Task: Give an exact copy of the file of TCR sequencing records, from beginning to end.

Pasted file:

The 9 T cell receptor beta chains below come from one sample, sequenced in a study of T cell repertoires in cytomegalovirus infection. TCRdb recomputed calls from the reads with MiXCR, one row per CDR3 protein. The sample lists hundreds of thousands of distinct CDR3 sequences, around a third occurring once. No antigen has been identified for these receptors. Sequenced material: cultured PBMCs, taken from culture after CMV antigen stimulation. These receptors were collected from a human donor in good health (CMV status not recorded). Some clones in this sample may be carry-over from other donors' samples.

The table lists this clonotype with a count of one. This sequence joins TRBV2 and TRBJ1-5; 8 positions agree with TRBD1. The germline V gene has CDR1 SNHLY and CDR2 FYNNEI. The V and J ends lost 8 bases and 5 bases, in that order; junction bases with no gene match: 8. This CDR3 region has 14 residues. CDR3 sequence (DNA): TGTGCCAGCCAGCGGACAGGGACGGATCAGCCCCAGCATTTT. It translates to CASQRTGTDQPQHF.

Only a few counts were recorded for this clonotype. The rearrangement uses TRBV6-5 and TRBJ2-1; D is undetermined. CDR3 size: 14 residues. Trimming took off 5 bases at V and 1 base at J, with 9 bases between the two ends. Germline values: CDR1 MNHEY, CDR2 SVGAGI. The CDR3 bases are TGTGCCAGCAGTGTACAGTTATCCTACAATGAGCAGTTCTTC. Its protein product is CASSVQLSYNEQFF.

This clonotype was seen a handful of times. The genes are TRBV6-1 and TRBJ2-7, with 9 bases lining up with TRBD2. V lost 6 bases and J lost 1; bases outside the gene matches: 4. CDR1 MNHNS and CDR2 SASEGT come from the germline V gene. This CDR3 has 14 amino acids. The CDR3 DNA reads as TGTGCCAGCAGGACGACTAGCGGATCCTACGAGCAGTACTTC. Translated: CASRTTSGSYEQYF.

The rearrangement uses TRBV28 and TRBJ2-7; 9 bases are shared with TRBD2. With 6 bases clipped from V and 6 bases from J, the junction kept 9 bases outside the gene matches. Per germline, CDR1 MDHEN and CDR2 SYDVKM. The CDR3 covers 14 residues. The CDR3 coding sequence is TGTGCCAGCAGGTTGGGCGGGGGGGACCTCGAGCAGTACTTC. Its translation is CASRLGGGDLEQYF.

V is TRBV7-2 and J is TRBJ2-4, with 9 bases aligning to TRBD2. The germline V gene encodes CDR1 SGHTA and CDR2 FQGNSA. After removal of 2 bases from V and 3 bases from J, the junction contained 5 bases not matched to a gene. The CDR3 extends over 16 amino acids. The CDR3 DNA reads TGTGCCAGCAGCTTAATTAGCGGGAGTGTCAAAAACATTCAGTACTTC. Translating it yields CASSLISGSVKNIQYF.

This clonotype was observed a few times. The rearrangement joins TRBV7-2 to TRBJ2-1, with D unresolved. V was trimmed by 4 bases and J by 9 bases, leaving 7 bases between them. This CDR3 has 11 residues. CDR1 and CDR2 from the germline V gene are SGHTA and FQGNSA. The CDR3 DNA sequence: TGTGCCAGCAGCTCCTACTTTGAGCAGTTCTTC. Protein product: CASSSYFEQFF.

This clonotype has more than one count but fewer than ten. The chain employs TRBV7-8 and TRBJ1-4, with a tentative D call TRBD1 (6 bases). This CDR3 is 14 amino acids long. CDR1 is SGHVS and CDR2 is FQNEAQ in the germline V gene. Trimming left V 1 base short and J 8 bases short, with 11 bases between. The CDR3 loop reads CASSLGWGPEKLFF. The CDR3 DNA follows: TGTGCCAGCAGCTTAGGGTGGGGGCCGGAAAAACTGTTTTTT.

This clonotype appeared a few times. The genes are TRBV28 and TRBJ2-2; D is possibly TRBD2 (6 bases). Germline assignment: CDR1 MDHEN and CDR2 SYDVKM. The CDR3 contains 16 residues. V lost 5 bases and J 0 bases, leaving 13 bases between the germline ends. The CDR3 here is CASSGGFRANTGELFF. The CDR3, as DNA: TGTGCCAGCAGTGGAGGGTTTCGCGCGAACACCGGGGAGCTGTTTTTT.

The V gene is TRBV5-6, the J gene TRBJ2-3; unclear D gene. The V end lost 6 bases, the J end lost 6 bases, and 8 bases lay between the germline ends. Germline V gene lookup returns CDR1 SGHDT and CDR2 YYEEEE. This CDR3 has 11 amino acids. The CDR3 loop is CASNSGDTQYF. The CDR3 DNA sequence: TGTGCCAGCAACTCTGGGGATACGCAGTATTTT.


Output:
The 9 T cell receptor beta chains below come from one sample, sequenced in a study of T cell repertoires in cytomegalovirus infection. TCRdb recomputed calls from the reads with MiXCR, one row per CDR3 protein. The sample lists hundreds of thousands of distinct CDR3 sequences, around a third occurring once. No antigen has been identified for these receptors. Sequenced material: cultured PBMCs, taken from culture after CMV antigen stimulation. These receptors were collected from a human donor in good health (CMV status not recorded). Some clones in this sample may be carry-over from other donors' samples.

The table lists this clonotype with a count of one. This sequence joins TRBV2 and TRBJ1-5; 8 positions agree with TRBD1. The germline V gene has CDR1 SNHLY and CDR2 FYNNEI. The V and J ends lost 8 bases and 5 bases, in that order; junction bases with no gene match: 8. This CDR3 region has 14 residues. CDR3 sequence (DNA): TGTGCCAGCCAGCGGACAGGGACGGATCAGCCCCAGCATTTT. It translates to CASQRTGTDQPQHF.

Only a few counts were recorded for this clonotype. The rearrangement uses TRBV6-5 and TRBJ2-1; D is undetermined. CDR3 size: 14 residues. Trimming took off 5 bases at V and 1 base at J, with 9 bases between the two ends. Germline values: CDR1 MNHEY, CDR2 SVGAGI. The CDR3 bases are TGTGCCAGCAGTGTACAGTTATCCTACAATGAGCAGTTCTTC. Its protein product is CASSVQLSYNEQFF.

This clonotype was seen a handful of times. The genes are TRBV6-1 and TRBJ2-7, with 9 bases lining up with TRBD2. V lost 6 bases and J lost 1; bases outside the gene matches: 4. CDR1 MNHNS and CDR2 SASEGT come from the germline V gene. This CDR3 has 14 amino acids. The CDR3 DNA reads as TGTGCCAGCAGGACGACTAGCGGATCCTACGAGCAGTACTTC. Translated: CASRTTSGSYEQYF.

The rearrangement uses TRBV28 and TRBJ2-7; 9 bases are shared with TRBD2. With 6 bases clipped from V and 6 bases from J, the junction kept 9 bases outside the gene matches. Per germline, CDR1 MDHEN and CDR2 SYDVKM. The CDR3 covers 14 residues. The CDR3 coding sequence is TGTGCCAGCAGGTTGGGCGGGGGGGACCTCGAGCAGTACTTC. Its translation is CASRLGGGDLEQYF.

V is TRBV7-2 and J is TRBJ2-4, with 9 bases aligning to TRBD2. The germline V gene encodes CDR1 SGHTA and CDR2 FQGNSA. After removal of 2 bases from V and 3 bases from J, the junction contained 5 bases not matched to a gene. The CDR3 extends over 16 amino acids. The CDR3 DNA reads TGTGCCAGCAGCTTAATTAGCGGGAGTGTCAAAAACATTCAGTACTTC. Translating it yields CASSLISGSVKNIQYF.

This clonotype was observed a few times. The rearrangement joins TRBV7-2 to TRBJ2-1, with D unresolved. V was trimmed by 4 bases and J by 9 bases, leaving 7 bases between them. This CDR3 has 11 residues. CDR1 and CDR2 from the germline V gene are SGHTA and FQGNSA. The CDR3 DNA sequence: TGTGCCAGCAGCTCCTACTTTGAGCAGTTCTTC. Protein product: CASSSYFEQFF.

This clonotype has more than one count but fewer than ten. The chain employs TRBV7-8 and TRBJ1-4, with a tentative D call TRBD1 (6 bases). This CDR3 is 14 amino acids long. CDR1 is SGHVS and CDR2 is FQNEAQ in the germline V gene. Trimming left V 1 base short and J 8 bases short, with 11 bases between. The CDR3 loop reads CASSLGWGPEKLFF. The CDR3 DNA follows: TGTGCCAGCAGCTTAGGGTGGGGGCCGGAAAAACTGTTTTTT.

This clonotype appeared a few times. The genes are TRBV28 and TRBJ2-2; D is possibly TRBD2 (6 bases). Germline assignment: CDR1 MDHEN and CDR2 SYDVKM. The CDR3 contains 16 residues. V lost 5 bases and J 0 bases, leaving 13 bases between the germline ends. The CDR3 here is CASSGGFRANTGELFF. The CDR3, as DNA: TGTGCCAGCAGTGGAGGGTTTCGCGCGAACACCGGGGAGCTGTTTTTT.

The V gene is TRBV5-6, the J gene TRBJ2-3; unclear D gene. The V end lost 6 bases, the J end lost 6 bases, and 8 bases lay between the germline ends. Germline V gene lookup returns CDR1 SGHDT and CDR2 YYEEEE. This CDR3 has 11 amino acids. The CDR3 loop is CASNSGDTQYF. The CDR3 DNA sequence: TGTGCCAGCAACTCTGGGGATACGCAGTATTTT.